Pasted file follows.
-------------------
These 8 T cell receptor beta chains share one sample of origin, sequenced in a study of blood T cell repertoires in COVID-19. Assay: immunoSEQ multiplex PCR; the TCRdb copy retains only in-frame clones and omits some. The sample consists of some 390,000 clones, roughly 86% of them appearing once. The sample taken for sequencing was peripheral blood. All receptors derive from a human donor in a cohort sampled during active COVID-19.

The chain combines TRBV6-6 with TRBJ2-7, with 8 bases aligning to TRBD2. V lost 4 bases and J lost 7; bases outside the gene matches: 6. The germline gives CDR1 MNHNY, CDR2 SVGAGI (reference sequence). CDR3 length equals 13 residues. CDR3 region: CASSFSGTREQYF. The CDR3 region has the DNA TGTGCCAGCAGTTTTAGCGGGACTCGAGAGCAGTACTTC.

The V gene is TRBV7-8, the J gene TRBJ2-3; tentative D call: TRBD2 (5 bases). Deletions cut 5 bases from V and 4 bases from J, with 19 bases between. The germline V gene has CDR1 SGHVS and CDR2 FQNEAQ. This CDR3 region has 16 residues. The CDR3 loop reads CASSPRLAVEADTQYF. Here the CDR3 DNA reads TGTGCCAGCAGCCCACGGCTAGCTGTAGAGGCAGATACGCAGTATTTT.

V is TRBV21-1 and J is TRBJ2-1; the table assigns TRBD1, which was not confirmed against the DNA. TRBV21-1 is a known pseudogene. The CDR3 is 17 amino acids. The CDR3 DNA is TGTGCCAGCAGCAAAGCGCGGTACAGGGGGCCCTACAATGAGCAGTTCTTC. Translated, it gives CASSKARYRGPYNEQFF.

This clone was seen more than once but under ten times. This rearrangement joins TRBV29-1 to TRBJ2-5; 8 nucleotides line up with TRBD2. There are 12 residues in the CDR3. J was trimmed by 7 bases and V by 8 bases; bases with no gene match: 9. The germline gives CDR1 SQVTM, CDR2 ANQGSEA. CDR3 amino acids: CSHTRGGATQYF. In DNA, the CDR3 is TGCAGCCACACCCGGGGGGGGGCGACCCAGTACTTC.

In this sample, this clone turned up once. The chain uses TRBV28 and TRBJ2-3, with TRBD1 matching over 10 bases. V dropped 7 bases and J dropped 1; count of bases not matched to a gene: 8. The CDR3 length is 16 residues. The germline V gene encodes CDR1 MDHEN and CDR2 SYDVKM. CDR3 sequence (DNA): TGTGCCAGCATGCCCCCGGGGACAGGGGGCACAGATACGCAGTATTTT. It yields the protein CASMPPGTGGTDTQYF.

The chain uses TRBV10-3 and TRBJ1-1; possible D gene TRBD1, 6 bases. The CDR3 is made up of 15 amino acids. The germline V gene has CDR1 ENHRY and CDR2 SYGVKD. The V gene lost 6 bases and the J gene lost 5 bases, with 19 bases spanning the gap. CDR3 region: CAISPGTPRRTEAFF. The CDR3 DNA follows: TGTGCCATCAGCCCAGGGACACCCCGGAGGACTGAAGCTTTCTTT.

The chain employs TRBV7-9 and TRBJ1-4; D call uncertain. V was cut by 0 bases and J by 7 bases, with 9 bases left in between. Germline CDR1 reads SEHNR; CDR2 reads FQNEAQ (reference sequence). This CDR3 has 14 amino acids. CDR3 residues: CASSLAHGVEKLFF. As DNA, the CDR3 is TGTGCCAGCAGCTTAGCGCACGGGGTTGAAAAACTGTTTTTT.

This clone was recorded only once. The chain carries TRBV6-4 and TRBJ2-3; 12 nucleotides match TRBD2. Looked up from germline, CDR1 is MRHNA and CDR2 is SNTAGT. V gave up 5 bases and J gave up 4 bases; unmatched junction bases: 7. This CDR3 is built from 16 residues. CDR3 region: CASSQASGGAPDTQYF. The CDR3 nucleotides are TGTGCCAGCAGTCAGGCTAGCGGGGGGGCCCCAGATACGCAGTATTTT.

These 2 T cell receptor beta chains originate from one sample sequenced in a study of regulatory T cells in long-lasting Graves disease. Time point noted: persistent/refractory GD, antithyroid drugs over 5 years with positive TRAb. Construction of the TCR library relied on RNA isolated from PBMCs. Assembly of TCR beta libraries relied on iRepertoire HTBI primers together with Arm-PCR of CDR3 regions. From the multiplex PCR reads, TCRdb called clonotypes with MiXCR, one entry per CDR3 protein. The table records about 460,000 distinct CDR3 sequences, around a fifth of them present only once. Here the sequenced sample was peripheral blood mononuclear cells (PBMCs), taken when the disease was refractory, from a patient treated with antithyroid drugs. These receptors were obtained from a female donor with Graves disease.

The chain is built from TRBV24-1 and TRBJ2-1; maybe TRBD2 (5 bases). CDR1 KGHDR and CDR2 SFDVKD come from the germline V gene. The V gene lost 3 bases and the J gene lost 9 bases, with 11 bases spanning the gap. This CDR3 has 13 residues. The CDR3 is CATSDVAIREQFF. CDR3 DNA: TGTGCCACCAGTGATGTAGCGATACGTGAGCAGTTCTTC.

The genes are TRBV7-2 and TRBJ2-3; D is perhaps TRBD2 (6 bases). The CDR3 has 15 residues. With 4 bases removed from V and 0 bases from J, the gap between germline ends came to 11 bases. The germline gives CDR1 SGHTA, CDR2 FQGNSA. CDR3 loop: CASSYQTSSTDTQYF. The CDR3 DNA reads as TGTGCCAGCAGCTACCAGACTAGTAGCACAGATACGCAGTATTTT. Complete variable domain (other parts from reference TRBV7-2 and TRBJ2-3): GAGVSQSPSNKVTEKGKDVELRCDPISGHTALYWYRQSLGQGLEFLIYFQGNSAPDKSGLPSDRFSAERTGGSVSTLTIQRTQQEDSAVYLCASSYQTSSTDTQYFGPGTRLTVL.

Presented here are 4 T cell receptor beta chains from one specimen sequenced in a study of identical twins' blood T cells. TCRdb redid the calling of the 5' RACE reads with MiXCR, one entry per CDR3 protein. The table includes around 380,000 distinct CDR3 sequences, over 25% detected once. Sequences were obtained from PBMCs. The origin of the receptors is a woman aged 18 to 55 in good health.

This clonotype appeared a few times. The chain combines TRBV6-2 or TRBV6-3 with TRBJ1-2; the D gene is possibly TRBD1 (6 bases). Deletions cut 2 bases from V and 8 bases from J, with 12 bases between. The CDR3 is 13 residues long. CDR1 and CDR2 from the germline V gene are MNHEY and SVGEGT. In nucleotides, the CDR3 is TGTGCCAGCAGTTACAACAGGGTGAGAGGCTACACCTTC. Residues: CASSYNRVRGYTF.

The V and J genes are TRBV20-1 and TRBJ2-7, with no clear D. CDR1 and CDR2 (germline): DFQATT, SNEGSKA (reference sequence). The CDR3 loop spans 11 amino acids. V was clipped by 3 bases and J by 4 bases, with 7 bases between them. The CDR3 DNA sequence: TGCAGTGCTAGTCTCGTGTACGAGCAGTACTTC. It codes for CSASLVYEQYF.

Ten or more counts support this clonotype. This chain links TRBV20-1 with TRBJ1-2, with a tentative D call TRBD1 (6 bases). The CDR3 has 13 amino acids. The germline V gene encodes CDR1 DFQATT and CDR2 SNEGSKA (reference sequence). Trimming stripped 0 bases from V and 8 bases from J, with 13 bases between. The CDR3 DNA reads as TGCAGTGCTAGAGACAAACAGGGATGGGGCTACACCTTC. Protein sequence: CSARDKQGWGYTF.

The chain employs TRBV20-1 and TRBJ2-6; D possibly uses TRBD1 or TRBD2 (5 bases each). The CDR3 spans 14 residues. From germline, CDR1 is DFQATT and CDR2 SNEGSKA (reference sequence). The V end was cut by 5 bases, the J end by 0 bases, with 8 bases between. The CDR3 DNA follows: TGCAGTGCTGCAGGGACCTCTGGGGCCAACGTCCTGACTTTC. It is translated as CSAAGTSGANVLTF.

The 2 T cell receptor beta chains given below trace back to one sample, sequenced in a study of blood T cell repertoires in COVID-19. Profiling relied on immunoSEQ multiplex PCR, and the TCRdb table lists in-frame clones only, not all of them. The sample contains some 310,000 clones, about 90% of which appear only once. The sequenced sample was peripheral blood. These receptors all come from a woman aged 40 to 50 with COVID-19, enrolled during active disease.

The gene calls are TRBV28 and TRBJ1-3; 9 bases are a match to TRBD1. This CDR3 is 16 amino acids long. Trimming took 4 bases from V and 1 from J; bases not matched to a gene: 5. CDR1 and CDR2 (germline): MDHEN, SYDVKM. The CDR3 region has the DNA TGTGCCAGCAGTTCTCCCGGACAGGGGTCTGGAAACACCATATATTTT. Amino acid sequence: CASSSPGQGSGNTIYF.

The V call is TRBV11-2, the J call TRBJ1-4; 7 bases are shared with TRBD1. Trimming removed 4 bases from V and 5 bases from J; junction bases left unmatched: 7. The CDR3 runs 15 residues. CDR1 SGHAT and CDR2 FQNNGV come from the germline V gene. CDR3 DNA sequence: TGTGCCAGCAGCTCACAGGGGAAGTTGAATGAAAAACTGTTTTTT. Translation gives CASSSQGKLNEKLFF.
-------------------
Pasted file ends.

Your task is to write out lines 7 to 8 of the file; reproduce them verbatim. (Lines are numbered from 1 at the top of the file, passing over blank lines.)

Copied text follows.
The chain uses TRBV10-3 and TRBJ1-1; possible D gene TRBD1, 6 bases. The CDR3 is made up of 15 amino acids. The germline V gene has CDR1 ENHRY and CDR2 SYGVKD. The V gene lost 6 bases and the J gene lost 5 bases, with 19 bases spanning the gap. CDR3 region: CAISPGTPRRTEAFF. The CDR3 DNA follows: TGTGCCATCAGCCCAGGGACACCCCGGAGGACTGAAGCTTTCTTT.

The chain employs TRBV7-9 and TRBJ1-4; D call uncertain. V was cut by 0 bases and J by 7 bases, with 9 bases left in between. Germline CDR1 reads SEHNR; CDR2 reads FQNEAQ (reference sequence). This CDR3 has 14 amino acids. CDR3 residues: CASSLAHGVEKLFF. As DNA, the CDR3 is TGTGCCAGCAGCTTAGCGCACGGGGTTGAAAAACTGTTTTTT.